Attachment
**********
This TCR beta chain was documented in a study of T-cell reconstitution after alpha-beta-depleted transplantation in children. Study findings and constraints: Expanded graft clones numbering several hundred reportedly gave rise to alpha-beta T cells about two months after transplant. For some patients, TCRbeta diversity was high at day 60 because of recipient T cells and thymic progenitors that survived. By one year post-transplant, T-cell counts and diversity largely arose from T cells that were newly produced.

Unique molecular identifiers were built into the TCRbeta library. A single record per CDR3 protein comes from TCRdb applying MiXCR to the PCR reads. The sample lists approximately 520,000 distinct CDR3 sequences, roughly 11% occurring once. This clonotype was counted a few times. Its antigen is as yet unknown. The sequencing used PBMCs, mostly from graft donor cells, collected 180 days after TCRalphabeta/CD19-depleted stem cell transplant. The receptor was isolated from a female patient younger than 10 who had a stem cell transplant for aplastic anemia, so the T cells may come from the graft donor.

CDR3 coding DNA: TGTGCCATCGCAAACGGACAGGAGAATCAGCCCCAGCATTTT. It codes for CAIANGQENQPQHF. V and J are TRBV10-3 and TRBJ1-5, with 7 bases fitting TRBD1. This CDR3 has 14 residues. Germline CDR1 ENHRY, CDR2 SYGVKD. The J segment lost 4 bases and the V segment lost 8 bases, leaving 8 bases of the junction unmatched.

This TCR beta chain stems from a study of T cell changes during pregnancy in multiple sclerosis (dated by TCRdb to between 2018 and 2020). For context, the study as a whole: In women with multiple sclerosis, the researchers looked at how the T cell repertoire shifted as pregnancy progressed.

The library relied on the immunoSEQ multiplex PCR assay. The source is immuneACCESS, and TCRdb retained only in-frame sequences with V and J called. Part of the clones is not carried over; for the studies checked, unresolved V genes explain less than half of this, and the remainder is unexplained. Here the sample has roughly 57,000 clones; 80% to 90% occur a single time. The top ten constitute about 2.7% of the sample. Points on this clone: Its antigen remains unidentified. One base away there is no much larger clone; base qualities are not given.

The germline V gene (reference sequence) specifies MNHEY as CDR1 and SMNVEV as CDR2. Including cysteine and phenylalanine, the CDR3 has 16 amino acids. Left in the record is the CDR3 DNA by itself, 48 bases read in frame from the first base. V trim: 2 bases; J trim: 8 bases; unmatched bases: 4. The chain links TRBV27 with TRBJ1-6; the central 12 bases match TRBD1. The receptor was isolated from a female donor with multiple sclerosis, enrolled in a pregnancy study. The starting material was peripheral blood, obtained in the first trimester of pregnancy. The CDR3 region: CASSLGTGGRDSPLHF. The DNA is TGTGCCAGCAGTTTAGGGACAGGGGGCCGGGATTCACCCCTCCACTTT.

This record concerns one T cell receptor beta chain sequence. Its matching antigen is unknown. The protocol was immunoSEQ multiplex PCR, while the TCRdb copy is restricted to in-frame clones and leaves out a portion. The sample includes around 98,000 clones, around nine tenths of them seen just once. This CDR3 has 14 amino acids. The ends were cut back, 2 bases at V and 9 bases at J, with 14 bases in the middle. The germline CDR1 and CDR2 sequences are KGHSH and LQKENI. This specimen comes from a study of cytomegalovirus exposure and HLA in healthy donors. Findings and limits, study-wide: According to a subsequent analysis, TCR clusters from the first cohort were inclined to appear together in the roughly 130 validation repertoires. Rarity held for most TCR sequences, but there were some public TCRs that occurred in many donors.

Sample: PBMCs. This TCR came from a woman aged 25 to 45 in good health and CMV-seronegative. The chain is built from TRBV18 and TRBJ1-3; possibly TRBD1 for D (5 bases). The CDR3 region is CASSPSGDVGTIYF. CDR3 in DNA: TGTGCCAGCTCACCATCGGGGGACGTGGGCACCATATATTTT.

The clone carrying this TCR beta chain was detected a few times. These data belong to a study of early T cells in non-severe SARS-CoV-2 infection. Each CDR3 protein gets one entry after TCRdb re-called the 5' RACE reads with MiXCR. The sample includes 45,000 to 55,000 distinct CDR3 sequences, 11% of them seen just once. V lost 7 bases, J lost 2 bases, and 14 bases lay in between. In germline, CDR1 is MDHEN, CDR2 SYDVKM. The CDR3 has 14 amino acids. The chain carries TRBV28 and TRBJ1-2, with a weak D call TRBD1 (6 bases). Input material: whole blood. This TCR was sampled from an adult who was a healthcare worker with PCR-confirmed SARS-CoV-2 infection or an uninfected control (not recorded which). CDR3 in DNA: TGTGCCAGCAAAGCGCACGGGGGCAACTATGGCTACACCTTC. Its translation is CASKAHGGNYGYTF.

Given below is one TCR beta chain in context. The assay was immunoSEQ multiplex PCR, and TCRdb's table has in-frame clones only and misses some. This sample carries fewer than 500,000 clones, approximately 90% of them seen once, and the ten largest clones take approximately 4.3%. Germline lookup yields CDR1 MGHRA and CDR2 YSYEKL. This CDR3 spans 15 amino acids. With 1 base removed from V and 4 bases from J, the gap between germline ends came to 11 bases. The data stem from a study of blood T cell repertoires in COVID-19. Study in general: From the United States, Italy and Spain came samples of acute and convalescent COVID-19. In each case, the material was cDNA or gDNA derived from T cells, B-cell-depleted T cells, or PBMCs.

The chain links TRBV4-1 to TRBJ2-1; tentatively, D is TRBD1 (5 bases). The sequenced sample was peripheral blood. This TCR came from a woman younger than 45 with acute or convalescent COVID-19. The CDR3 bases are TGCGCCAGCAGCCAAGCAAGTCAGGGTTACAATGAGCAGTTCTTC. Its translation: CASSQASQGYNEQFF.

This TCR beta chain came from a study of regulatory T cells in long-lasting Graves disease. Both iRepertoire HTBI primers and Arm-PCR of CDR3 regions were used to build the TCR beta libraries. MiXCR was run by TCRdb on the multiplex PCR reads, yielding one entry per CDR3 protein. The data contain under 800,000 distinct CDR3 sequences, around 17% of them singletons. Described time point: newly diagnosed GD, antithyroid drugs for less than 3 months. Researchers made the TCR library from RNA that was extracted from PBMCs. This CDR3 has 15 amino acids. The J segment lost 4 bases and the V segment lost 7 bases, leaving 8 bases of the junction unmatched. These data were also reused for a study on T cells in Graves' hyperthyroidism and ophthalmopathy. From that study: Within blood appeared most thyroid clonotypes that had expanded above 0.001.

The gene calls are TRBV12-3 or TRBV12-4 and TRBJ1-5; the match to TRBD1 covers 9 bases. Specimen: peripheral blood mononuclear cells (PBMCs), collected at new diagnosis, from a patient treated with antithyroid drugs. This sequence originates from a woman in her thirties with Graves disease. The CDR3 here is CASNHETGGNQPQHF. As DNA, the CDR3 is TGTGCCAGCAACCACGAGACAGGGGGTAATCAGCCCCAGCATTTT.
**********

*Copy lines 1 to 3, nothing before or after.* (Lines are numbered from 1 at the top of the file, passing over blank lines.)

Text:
This TCR beta chain was documented in a study of T-cell reconstitution after alpha-beta-depleted transplantation in children. Study findings and constraints: Expanded graft clones numbering several hundred reportedly gave rise to alpha-beta T cells about two months after transplant. For some patients, TCRbeta diversity was high at day 60 because of recipient T cells and thymic progenitors that survived. By one year post-transplant, T-cell counts and diversity largely arose from T cells that were newly produced.

Unique molecular identifiers were built into the TCRbeta library. A single record per CDR3 protein comes from TCRdb applying MiXCR to the PCR reads. The sample lists approximately 520,000 distinct CDR3 sequences, roughly 11% occurring once. This clonotype was counted a few times. Its antigen is as yet unknown. The sequencing used PBMCs, mostly from graft donor cells, collected 180 days after TCRalphabeta/CD19-depleted stem cell transplant. The receptor was isolated from a female patient younger than 10 who had a stem cell transplant for aplastic anemia, so the T cells may come from the graft donor.

CDR3 coding DNA: TGTGCCATCGCAAACGGACAGGAGAATCAGCCCCAGCATTTT. It codes for CAIANGQENQPQHF. V and J are TRBV10-3 and TRBJ1-5, with 7 bases fitting TRBD1. This CDR3 has 14 residues. Germline CDR1 ENHRY, CDR2 SYGVKD. The J segment lost 4 bases and the V segment lost 8 bases, leaving 8 bases of the junction unmatched.